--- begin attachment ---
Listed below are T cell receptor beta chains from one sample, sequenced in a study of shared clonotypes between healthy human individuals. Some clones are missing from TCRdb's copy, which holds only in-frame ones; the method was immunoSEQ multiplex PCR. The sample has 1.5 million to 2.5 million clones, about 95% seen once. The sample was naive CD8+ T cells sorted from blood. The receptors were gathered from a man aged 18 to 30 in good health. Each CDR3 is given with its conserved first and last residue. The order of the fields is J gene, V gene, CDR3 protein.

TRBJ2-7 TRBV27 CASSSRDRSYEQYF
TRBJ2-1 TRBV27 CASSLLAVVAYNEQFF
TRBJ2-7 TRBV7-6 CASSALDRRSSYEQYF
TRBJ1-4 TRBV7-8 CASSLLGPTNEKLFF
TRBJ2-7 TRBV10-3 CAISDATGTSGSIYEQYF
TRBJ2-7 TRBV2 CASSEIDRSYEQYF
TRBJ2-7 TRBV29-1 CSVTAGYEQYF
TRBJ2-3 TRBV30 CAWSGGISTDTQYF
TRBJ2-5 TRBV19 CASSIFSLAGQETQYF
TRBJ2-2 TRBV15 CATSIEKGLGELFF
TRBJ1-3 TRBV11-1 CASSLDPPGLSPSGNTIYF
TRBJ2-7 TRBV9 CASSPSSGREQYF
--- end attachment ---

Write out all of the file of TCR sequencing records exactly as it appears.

Listed below are T cell receptor beta chains from one sample, sequenced in a study of shared clonotypes between healthy human individuals. Some clones are missing from TCRdb's copy, which holds only in-frame ones; the method was immunoSEQ multiplex PCR. The sample has 1.5 million to 2.5 million clones, about 95% seen once. The sample was naive CD8+ T cells sorted from blood. The receptors were gathered from a man aged 18 to 30 in good health. Each CDR3 is given with its conserved first and last residue. The order of the fields is J gene, V gene, CDR3 protein.

TRBJ2-7 TRBV27 CASSSRDRSYEQYF
TRBJ2-1 TRBV27 CASSLLAVVAYNEQFF
TRBJ2-7 TRBV7-6 CASSALDRRSSYEQYF
TRBJ1-4 TRBV7-8 CASSLLGPTNEKLFF
TRBJ2-7 TRBV10-3 CAISDATGTSGSIYEQYF
TRBJ2-7 TRBV2 CASSEIDRSYEQYF
TRBJ2-7 TRBV29-1 CSVTAGYEQYF
TRBJ2-3 TRBV30 CAWSGGISTDTQYF
TRBJ2-5 TRBV19 CASSIFSLAGQETQYF
TRBJ2-2 TRBV15 CATSIEKGLGELFF
TRBJ1-3 TRBV11-1 CASSLDPPGLSPSGNTIYF
TRBJ2-7 TRBV9 CASSPSSGREQYF